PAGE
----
Visiting history at Chernobyl and Pripyat
At 1:23am on 26th April 1986 a nuclear disaster took place at Chernobyl Nuclear Power Station during a systems test.
We had the opportunity, whilst on holiday in Ukraine, to visit Chernobyl Nuclear Power Plant and Pripyat.
With our long trousers, coats and thick boots we were ready to go. One last thing, our Geiger counter! Firing them up we check the background radiation in Kiev. 0.15 microsieverts, roughly the same as most cities. After checking if we “beeped”, as well as making sure we pass the dress code (covered skin at all times), we jump inside the mini bus for our journey.
It would take us around two hours to reach Dytyatky checkpoint so we sit back, relax and watch a video of the disaster.
The roads are bumpy, in the typical Eastern European way. Each mile feels like ten in this mini bus. After a short nap, we reach Dytyatky Checkpoint. Passports, paperwork and radiation check. We are OK and pass through. This is the entrance to the 30km exclusion zone.
More straight roads surrounded by woodland and we reach the outskirts of Chernobyl. A quick stop for photographs beside the town sign and we were off again.
We soon reach a memorial at Chernobyl Fire Station to those who perished at the plant.
This is the moment when the group realise its not a fun day out, people died and we are all still living with the events of the day.
Not soon after leaving the town, we reach the 10km exclusion zone. Paperwork, passports and radiation check again. We are quickly processed and on we go. Next stop is Kopachi, or what is left of it. Mounds of earth topped with radioactive signs surround us. Kopachi was demolished and buried. Each sign marks the site of someones home or business.
One building which is still standing is Kopachi Kindergarten. Looking like spooky, horror film set.
Time to go, this area is “hot” and our guide wants us to move on. More straight roads and beautiful countryside, we soon see Chernobyl Nuclear Power Station in the distance. The famous chimneys.
I expect that this is the closest we will get. Im happy with this. Just being able to see the real thing is enough for me, so I’m surprised when we keep going, closer and closer.
We get this close.
Our dosemeters are beeping. Its not high, surprisingly. Hiding behind the statue reduces the reading. We stay for a short time, no one trusts the radiation.
Pripyat, Ukranian При́п’ять, Pryp’yat’; Russian: При́пять Prip’iat is our next stop. The new town was founded on 4th February 1970, to house the workers and families for the Chernobyl Nuclear Power Plant. The population grew to 49,360 before being evacuated a few days after the 26th April 1986 Chernobyl disaster.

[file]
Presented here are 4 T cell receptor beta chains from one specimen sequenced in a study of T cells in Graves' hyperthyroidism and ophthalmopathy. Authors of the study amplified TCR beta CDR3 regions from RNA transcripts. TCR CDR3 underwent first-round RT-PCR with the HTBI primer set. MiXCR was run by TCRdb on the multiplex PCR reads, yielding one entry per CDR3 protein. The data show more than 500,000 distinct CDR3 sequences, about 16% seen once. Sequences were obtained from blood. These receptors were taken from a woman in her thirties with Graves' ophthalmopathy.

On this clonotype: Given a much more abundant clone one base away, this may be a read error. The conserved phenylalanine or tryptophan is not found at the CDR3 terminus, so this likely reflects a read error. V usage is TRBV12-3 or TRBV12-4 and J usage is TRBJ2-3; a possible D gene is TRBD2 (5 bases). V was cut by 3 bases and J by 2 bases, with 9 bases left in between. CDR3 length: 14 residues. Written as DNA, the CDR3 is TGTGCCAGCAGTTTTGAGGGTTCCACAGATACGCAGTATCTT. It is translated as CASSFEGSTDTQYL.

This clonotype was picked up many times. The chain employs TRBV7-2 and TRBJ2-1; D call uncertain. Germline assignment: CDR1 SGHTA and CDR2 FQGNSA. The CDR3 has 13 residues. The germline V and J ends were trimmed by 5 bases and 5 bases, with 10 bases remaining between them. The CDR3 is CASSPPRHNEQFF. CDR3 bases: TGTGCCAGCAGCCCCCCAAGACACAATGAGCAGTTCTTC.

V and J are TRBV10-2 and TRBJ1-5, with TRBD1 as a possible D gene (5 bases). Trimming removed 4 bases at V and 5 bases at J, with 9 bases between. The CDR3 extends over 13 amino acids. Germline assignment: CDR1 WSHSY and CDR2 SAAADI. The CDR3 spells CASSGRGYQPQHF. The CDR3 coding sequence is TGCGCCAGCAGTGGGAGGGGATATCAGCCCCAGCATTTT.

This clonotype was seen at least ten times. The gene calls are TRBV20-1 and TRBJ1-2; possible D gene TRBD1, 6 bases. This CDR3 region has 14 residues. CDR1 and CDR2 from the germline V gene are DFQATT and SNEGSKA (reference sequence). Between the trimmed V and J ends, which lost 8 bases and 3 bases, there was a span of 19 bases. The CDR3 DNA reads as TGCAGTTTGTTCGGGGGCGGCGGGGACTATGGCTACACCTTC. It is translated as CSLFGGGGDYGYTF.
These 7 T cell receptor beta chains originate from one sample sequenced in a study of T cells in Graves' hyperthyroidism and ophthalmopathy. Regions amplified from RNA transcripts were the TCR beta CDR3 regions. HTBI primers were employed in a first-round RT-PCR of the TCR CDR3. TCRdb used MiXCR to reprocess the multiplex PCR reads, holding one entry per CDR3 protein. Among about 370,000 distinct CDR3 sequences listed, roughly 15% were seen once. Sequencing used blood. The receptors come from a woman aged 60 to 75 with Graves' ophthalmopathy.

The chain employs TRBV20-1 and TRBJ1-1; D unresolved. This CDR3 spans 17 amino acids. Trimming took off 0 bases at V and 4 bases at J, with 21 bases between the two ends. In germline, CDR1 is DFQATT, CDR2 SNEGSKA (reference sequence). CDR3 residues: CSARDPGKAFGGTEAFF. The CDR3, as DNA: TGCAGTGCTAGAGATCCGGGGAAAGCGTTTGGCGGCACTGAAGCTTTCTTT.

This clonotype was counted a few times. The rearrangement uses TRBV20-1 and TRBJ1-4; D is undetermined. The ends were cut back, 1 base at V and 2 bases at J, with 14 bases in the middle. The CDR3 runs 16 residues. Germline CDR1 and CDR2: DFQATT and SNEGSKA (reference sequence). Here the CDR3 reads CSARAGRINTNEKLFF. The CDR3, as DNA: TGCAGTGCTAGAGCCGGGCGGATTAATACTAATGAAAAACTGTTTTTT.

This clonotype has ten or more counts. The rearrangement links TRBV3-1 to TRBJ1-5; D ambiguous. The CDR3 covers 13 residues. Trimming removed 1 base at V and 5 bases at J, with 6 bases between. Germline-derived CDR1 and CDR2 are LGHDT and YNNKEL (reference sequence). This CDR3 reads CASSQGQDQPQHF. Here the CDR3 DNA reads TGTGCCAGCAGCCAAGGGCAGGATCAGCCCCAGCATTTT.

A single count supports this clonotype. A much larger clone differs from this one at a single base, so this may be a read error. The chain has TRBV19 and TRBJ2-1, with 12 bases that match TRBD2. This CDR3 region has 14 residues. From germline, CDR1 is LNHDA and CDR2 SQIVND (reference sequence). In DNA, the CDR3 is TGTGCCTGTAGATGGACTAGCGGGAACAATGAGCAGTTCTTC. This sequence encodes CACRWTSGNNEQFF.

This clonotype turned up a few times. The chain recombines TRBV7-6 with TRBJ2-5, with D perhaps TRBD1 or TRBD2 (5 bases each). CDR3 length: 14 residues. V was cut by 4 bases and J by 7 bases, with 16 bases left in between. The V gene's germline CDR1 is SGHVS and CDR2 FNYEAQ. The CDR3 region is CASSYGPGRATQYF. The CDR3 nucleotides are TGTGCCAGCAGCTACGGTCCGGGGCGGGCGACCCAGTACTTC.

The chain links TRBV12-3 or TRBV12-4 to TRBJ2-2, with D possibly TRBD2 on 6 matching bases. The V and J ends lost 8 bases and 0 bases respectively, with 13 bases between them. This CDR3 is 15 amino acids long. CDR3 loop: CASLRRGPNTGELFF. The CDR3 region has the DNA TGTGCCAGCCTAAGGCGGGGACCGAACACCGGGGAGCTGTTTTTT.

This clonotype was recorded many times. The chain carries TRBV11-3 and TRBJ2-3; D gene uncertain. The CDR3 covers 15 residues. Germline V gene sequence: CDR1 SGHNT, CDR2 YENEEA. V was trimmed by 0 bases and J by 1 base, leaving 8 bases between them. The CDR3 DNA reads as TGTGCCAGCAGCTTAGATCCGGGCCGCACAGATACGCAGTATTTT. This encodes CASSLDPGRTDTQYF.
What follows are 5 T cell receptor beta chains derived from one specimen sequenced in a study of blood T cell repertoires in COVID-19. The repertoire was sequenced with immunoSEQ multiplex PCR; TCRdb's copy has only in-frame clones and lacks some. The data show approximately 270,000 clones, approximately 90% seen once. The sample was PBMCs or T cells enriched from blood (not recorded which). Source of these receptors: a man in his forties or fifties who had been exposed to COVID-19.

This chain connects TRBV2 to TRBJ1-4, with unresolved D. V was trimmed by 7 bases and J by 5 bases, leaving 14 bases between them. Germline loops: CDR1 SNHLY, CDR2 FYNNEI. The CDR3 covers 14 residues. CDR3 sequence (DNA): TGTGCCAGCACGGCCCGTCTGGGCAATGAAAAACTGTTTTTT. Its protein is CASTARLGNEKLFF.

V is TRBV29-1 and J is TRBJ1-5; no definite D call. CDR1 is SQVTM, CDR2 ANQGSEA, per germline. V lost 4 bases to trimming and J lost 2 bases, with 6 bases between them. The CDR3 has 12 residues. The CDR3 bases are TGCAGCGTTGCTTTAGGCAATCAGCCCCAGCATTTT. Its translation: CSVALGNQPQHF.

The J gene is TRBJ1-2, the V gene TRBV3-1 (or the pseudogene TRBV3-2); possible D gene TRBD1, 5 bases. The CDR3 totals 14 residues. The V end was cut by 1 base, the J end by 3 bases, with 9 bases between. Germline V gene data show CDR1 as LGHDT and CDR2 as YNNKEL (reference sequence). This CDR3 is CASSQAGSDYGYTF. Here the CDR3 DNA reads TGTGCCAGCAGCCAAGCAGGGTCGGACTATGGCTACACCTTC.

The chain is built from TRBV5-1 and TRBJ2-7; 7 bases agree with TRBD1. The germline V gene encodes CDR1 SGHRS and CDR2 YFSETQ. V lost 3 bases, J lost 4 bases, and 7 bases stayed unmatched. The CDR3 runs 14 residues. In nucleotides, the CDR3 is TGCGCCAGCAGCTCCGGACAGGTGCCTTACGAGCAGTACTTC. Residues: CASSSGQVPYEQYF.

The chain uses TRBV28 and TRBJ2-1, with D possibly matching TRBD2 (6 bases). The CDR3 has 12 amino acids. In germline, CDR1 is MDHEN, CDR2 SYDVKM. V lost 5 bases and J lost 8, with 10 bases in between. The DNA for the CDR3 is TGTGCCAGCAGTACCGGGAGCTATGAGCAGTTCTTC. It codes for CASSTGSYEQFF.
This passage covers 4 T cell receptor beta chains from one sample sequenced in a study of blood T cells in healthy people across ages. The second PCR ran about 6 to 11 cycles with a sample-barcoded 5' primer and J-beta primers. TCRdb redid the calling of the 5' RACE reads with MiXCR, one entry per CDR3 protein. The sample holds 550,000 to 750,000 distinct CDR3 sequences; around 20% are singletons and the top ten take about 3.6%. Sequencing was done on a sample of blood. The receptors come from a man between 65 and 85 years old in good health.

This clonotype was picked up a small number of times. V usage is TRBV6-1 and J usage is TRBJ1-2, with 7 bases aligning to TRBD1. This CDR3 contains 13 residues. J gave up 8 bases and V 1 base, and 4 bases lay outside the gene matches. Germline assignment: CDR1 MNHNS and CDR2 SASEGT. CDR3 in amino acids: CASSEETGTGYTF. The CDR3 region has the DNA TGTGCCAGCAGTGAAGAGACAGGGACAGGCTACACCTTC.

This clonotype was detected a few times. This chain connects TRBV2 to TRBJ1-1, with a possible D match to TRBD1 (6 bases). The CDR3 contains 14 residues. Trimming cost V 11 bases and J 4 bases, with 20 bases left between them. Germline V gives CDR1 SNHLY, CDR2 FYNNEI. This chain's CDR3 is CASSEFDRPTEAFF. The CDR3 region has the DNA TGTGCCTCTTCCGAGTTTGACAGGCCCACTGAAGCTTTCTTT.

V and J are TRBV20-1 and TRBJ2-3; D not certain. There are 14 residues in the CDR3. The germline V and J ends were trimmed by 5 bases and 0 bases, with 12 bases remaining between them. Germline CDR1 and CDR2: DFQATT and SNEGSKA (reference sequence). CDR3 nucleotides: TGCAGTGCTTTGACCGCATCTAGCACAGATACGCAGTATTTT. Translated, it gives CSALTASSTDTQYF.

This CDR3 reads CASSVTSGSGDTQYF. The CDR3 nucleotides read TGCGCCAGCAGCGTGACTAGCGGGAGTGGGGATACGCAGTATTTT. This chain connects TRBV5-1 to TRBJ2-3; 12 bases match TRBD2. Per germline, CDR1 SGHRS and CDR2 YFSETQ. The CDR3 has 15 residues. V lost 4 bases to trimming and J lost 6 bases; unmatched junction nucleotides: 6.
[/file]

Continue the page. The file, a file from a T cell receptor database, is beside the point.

We stop for photographs at the city sign.
Then continue onto the city itself.
Its all a bit “Clockwork Orange” in design and defintely feels like we are film extras wandering around here.
Trees and bushes poke out of every spare piece of soil locked in the concrete.
We aren’t allowed inside the buidlings due the state they are in. It would have been good to have a look inside the hotel – any doubles? We head North towards the most iconic areas, the Amusement Park. Is there anywhere else which sums up this disaster? The innocence of the ferris wheel.
The swimming pool still stands, just. Crumbling around us, we tiptoe through the rubble, broken tiles and gas masks.
It was time to leave, but not without finding a little friend. he seemed happy to have the town to himself.
Our tour bus returned to chernobyl for a late lunch. Pretty tablecloths and plates filled with goodies covered the tables. We were assured the food was brought in from outside the exclusion zone.
Oven cooked fish topped with onions and cheese, Clear soup with meatballs and vegetables, Kovbasa – a selection of meats and Vinigret – salad of beets, carrots and sauerkraut. Washed down with Kvass (rye bread drink) and water.
This was the freshest, tastiest meal we had on our whole trip. It was made with a lot of pride and attention to good quality food. Every time we cleared a plate, another would appear.
A brief wander around the town, with mainly time to see the memorial field which contains signs for each of the villages evacuated within the exclusion zone. A moment to think if the immediate lives affected by the disaster.
We leave Pripyat and Chernobyl behind and make our way back to Kiev. Leaving the inhabitants to continue the clear up.
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